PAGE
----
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The End of History: the Errors of the Italian Left and the European Reaction.
The Bible, in Genesis, tells of the expulsion of Adam from the Earthly Paradise, the place of perfection where every living and non-living thing was available to man, satisfying his every need. This allegory explains why man must suffer and work and sweat to procure bread, understood as sustenance and any other good for his needs and his well-being. Man and woman have entered the world, full of roughness and suffering, but the man's desire to free himself from hardships, avoid pain and misfortune, is an anthropological trait of his existence, is the quest to rediscover that paradise terrestrial lost.
Politics has always interpreted and exploited with its tribunes the human yearning of the earthly paradise, not least the bill of citizenship income promoted by the five-star movement. Idea, this, aimed at safeguarding the weakest social classes. Not for nothing, the latest ISTAT data reveal a growing inequality in Italy and an army of poor, over five million, equal to ten percent of the population. The incidence of absolute poverty increases mainly in southern Italy, from which the movement draws consensus, both for families (from 8.5% in 2016 to 10.3%) and for individuals (from 9.8% to 11, 4%). Poverty also increases in the centers and suburbs of the metropolitan areas of the North, the electoral basin of the League.
There is therefore no wonder about the election results of last March 4; the left and the democratic party have not interpreted the phenomenon - already in place for at least five years - perched in their radical chic culture where intellectuals interpret the needs of the people. What emerged, however, is the reaffirmation of the principle of Aristotelian identity, at the base of Western culture, despite years of ideological indoctrination of the political correctness of an open multi-ethnic and multi-cultural society, the leitmotiv of progressive media. The totalizing adhesion of the left to liberalism and consequently to economic liberalism has been the real mistake, an ideological and cultural myopia. Rousseau's thinking on human inequality, conjugated to Adam Smith and the theory of the invisible hand, of the self-regulation of economic markets, was the poisonous potion that brought us to our day.
If it is true that the evolution of society is inevitable in the historical process, it is also true that the collective work of human beings always requires a compromise between the stimulus - largely instinctive - of personal interest and understanding - to a great extent rational - of the common interest. It must be understood that human beings, though all the same, have different characteristics and qualities that are not distributed homogeneously.
Pareto, in his formulation of the theory of the elites, had identified how this phenomenon is anthropological: the distribution of qualities and capacities, such as the distribution of wealth, are always present in society according to an unequal logic. Few indeed have a quality, many do not have it. The democratic party in Romania has not understood how politics must correct this dystonia, safeguarding the weaker social classes, always promoting meritocracy, ethics and justice. Without justice, Adam Smith recalled, social cohesion is lost. There was no action on gold pensions or on parliamentary privileges; no action was taken to protect the savers of the first bank bail; no action was taken to protect the excluded from the Fornero law. Instead, good-natured migratory campaigns have been put in place to favor social cooperatives, exacerbating public accounts rather than promoting productivity. Gender equality, open society and liberalism were promoted, thinking that the reduction in consumer prices favored consensus.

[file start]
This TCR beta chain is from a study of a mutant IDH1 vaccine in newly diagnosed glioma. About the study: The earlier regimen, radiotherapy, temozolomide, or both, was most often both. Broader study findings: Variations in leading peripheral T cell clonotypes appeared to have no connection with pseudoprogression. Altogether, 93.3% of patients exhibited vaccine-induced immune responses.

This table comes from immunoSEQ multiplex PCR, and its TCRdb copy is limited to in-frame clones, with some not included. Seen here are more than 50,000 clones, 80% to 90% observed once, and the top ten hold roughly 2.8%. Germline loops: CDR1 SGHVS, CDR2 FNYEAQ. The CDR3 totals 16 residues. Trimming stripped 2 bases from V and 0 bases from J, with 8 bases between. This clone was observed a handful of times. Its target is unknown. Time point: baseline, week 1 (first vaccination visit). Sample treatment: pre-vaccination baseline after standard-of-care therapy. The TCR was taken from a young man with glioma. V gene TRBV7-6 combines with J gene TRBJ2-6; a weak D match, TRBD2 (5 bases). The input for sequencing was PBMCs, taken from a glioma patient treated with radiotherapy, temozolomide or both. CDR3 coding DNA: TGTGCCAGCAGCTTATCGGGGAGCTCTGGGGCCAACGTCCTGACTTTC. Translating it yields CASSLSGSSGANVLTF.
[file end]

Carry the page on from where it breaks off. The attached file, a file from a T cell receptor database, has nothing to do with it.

Globalization has forced instead to delocalization, to the closure of productive activities and to the reduction of wages and to the precariousness. It is sexually free but, in reality, it is slaves for 700-800 euros a month. In fact, liberalism and competitive markets accelerate the Paretian distribution in society: the best emerge without restraint, increasing inequalities and the resentment of the excluded social classes, which gradually become more and more marginalized.
At the same time, the seclusion of privileged classes, transformed into castes, irritates prejudices and concentrates antagonism which, in turn, nourishes the identity spirit of the excluded, even as a nation in Europe. The process is self-perpetuating, the policy of European migrants, perceived as dictated against Italy, as indeed it has been, accelerates national identity and the consensus of the action of the current government and of the parties that support it. The financial maneuver - rejected by the European Commission - finds the consensus, instead, of the majority of Italians, the excluded protagonists, proud of the motto "we are". The proclamations and reprimands of the Honorable Martina, President of the pro-European democratic party, or of the media, or of radical chic actors, or of Commissioners or MEPs, perceived as "the other" are worthless.
History follows its course, all Western society is pervaded by nationalisms, globalization is over, the restoration is blowing, within three years the world will change. It is the transfigured representation of the biblical episode of Cain and Abel, the first two twin brothers of human history. The representation of the two faces of man, the wandering spirit of Pastor Abel, beloved of the Lord, and the permanent spirit of the farmer Cain. Man's instincts to knowledge and the unknown push him into unexplored territories facing adversity, but then man seeks peace and tranquility and kills this irreverty to change, the new. This is the human dynamic that has been the protagonist of history over the centuries.